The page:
Patel ‘stands by quarantine plan’ despite Conservative rebellion

“The home secretary will today confront rebellious Conservative MPs, warning them that their opposition to the government’s overseas quarantine plans risks alienating the public and throwing away the progress in fighting Covid-19. In a defiant stance, Priti Patel will round on Tory opponents who have warned that the two-week compulsory quarantine scheme for people arriving in Britain from Monday will damage the country’s economic recovery. She will say that the government “owes it” to the thousands of people who have lost their lives to the virus to do nothing that could risk a second peak. However, The Times understands that Sage, the government’s scientific advisory group, was not asked before the announcement for its advice on whether the two-week quarantine would have a meaningful effect on restricting future transmission.” – The Times

  • ‘We owe it to the victims of Covid-19 to impose quarantine’ – Daily Telegraph
  • Patel’s rules ‘full of loopholes’ – The Sun
  • Critics round on No 10 over ‘ridiculous’ rules for 14-day quarantine – The Guardian
  • Johnson ‘plans to ease controversial quarantine plan with air bridges’ – Daily Mail


  • Travellers self-isolating for 14 days will help to keep us safe – Priti Patel and Grant Shapps, Daily Telegraph

>Today: Sir Graham Brady MP in Comment: As it stands, the quarantine plan won’t work, will wreck holidays, damage aviation – and lose jobs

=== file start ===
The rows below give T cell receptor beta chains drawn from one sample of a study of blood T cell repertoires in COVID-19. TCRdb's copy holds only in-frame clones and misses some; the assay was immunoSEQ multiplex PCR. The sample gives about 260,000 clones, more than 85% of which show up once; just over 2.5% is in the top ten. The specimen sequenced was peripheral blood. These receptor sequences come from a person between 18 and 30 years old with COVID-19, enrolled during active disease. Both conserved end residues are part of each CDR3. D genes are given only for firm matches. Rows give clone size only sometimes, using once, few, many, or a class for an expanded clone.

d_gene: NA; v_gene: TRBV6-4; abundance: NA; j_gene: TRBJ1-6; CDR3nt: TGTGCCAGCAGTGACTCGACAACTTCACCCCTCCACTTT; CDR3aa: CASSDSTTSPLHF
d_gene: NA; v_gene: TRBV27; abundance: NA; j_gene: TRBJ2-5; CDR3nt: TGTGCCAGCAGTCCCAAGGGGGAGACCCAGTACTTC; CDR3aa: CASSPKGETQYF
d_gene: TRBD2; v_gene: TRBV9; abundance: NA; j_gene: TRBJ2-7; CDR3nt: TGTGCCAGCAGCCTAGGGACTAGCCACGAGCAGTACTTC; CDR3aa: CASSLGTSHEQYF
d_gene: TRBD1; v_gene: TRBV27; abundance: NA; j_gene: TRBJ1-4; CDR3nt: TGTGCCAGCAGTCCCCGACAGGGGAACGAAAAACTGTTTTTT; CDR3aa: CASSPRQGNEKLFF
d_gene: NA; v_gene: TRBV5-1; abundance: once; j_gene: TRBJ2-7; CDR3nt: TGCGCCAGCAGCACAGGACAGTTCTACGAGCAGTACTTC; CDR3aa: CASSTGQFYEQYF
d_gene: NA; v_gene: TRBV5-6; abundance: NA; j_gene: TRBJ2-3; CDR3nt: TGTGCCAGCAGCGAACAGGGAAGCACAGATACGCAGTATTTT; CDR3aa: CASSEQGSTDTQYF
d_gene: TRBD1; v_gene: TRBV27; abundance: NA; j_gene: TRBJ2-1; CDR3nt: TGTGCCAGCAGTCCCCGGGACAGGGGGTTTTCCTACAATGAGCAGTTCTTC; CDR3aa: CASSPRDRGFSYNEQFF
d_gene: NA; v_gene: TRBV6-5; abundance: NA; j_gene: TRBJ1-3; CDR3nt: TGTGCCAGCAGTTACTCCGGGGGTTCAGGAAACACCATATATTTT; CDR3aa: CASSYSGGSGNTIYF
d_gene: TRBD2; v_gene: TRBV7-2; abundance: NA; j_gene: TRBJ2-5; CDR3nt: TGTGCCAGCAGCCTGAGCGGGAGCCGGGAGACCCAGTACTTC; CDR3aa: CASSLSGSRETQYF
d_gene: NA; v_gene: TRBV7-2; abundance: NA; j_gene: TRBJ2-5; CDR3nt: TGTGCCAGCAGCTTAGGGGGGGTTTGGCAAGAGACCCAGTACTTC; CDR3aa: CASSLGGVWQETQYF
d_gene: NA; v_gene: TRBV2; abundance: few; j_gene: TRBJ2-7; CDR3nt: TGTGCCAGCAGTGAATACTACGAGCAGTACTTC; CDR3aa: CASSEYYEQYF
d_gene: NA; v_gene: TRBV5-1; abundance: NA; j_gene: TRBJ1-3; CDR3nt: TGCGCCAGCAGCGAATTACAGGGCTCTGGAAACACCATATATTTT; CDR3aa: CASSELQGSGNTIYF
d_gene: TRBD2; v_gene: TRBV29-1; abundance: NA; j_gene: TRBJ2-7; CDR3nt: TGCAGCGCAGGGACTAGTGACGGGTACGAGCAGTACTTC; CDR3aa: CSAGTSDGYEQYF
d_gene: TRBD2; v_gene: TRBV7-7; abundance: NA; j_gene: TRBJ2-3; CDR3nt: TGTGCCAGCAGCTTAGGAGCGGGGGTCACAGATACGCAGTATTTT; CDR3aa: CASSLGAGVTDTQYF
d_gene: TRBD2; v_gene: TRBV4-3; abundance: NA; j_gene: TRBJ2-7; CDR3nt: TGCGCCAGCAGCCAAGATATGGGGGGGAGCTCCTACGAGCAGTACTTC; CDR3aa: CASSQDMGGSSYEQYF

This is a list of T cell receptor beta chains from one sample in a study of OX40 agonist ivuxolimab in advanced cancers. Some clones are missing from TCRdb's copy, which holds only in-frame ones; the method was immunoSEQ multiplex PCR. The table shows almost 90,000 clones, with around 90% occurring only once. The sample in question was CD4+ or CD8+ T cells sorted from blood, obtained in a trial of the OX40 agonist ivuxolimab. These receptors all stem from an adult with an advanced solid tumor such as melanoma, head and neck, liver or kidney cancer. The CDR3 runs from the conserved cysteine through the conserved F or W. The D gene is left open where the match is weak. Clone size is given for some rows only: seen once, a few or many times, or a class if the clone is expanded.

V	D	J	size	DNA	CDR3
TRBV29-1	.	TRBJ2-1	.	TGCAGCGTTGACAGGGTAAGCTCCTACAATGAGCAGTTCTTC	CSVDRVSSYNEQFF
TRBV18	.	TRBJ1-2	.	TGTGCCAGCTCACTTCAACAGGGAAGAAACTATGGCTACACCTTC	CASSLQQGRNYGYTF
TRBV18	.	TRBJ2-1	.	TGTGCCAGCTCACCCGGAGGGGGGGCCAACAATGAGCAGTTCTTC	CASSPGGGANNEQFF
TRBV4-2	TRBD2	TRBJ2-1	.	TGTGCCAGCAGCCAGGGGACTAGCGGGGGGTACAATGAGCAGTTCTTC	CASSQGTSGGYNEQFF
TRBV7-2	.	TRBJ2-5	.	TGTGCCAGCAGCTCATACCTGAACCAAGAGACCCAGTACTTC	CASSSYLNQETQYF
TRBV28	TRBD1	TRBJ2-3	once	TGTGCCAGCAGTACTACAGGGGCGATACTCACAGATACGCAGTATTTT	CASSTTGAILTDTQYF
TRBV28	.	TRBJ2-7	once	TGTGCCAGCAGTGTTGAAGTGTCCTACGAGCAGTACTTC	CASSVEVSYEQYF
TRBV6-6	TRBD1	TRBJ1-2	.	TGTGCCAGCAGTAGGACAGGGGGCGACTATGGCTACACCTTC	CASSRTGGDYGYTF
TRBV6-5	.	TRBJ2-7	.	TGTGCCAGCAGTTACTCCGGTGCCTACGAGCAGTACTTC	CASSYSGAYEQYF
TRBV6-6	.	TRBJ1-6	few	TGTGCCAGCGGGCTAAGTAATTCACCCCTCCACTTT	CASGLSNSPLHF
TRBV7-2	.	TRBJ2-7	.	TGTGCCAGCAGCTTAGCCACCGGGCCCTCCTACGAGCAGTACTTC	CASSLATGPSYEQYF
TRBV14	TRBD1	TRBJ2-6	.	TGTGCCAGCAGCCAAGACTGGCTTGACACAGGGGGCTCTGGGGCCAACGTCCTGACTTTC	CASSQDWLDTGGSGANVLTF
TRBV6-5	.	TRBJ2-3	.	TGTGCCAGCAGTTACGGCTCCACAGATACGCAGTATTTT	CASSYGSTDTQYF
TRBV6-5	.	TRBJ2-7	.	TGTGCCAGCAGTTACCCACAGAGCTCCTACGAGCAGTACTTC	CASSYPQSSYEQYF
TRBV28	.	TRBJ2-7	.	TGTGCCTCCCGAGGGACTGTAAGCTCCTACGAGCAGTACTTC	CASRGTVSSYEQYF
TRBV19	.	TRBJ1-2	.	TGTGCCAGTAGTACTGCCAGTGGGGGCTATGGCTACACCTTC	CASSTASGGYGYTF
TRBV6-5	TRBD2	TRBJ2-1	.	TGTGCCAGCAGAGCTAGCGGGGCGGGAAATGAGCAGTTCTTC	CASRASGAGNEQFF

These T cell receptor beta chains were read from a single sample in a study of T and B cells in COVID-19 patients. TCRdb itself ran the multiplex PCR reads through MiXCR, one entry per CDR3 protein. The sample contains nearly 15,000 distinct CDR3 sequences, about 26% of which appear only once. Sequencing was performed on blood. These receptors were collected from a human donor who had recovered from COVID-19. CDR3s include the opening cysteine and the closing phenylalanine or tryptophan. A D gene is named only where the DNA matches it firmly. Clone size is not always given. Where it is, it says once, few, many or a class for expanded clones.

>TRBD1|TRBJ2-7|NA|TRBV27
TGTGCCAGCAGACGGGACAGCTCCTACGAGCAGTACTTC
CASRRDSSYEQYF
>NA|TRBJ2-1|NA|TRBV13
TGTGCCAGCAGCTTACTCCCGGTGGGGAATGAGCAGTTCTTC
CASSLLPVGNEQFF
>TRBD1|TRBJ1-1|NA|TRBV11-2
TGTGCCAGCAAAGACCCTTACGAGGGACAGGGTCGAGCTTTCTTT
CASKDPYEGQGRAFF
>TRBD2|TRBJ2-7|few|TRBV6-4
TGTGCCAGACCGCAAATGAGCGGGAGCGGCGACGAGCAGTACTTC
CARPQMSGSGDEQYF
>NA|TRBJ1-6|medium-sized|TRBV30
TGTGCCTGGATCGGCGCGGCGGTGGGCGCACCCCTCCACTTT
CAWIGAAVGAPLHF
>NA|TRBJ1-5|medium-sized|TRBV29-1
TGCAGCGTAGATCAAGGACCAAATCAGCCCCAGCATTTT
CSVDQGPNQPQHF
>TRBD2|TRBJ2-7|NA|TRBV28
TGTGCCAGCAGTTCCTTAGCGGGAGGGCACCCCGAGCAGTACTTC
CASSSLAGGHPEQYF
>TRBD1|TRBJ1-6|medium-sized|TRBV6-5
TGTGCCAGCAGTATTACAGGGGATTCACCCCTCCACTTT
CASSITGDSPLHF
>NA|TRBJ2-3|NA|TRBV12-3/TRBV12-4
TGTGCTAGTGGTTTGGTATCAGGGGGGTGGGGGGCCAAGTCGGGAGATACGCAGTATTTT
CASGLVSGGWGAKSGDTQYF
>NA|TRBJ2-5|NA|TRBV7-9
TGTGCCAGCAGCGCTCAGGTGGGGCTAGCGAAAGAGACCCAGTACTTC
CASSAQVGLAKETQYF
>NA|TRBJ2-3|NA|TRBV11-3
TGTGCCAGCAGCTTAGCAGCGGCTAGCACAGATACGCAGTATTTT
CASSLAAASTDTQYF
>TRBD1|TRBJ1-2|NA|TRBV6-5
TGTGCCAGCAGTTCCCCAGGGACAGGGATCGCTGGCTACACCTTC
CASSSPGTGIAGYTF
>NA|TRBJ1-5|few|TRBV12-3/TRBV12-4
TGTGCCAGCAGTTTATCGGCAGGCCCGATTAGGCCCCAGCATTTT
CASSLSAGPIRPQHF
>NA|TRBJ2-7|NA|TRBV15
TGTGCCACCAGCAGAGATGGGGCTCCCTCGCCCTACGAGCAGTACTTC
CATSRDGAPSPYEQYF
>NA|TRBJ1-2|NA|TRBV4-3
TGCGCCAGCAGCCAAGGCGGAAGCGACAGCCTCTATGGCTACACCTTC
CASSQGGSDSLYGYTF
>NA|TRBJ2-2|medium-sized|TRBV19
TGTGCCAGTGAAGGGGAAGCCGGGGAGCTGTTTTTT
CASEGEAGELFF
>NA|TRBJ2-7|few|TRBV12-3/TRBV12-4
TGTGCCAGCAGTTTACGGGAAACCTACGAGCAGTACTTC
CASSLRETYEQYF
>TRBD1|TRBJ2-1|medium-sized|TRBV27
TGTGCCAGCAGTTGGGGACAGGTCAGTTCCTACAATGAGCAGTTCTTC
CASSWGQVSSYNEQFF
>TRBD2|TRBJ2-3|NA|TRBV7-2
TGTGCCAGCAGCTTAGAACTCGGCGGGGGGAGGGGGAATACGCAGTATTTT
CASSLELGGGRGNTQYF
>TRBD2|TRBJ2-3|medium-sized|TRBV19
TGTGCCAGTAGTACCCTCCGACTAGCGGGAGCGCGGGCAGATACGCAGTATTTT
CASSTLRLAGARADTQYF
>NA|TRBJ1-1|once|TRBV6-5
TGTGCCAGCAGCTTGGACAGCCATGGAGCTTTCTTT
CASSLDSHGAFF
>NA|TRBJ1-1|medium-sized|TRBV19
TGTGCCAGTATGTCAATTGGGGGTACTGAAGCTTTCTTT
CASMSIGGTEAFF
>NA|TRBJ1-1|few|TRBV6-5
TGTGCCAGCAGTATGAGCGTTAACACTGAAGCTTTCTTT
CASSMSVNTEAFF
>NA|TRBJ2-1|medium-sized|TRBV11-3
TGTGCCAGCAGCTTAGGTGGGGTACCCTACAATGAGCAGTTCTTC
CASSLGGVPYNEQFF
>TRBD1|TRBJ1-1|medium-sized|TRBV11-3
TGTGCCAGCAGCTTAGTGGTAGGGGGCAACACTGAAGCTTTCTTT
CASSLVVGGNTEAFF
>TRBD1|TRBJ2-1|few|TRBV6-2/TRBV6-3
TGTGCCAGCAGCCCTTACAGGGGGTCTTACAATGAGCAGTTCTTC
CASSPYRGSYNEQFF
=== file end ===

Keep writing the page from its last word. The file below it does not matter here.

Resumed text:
>Yesterday: ToryDiary: On the 14-day quarantine, the Government has got it right

Johnson ‘takes back control’ of crisis with Downing Street shake-up

“Boris Johnson is to take “direct control” of the Government’s handling of the coronavirus crisis after a chaotic fortnight in which his chief aide was accused of breaking the lockdown rules and the Government’s test and trace plans were hit by setbacks. A shake-up in Downing Street will see the Government’s entire approach to the pandemic run by two centrally-run committees, covering strategy and operational delivery. Tory MPs said the changes could weaken the influence of chief adviser Dominic Cummings – who was heavily criticised for a 260-mile trip during lockdown – and allow Mr Johnson to tighten his grip on the fight against the pandemic after being treated in intensive care for the virus.” – Daily Telegraph

  • Unrest as Johnson’s ‘Potemkin cabinet no longer takes decisions’ – FT
  •  England’s lockdown rules will now be reviewed every 28 days – The Sun


  • Johnson ‘failed to take coronavirus threat seriously’ – The Times
  • Hancock criticised by regulator over UK coronavirus testing figures – FT
  • Thousands have been ordered to stay at home under scheme – The Sun
  • New figures cast doubt on Covid-19 test and trace success rate – The Times
  • Calls mount for public inquiry into UK BAME Covid-19 death rate – The Guardian


  • The Prime Minister’s team is squandering public trust – Alex Massie, The Times
  • This one-size-fits-all lockdown must come to an end – Professor Karol Sikora, Daily Mail



Anger as MPs vote to scrap virtual Commons

“MPs voted to scrap the UK’s “virtual” parliament on Tuesday, triggering protests from some parliamentarians who argued that the temporary online voting measures set up to deal with the coronavirus lockdown should have been extended. In order to observe social distancing measures, MPs joined a 1km queue which ran from the House of Commons chamber into Westminster Hall and out through New Palace Yard and into Portcullis House. MPs stood for almost an hour for the first of a series of votes, with some disgruntled politicians describing the decision to restore physical voting as “absurd” and a “waste of time”. Although the government’s majority was cut from 80 to 57 in one of the votes, the House of Commons will return to physical voting with social distancing requirements that require MPs to line up two metres apart.” – FT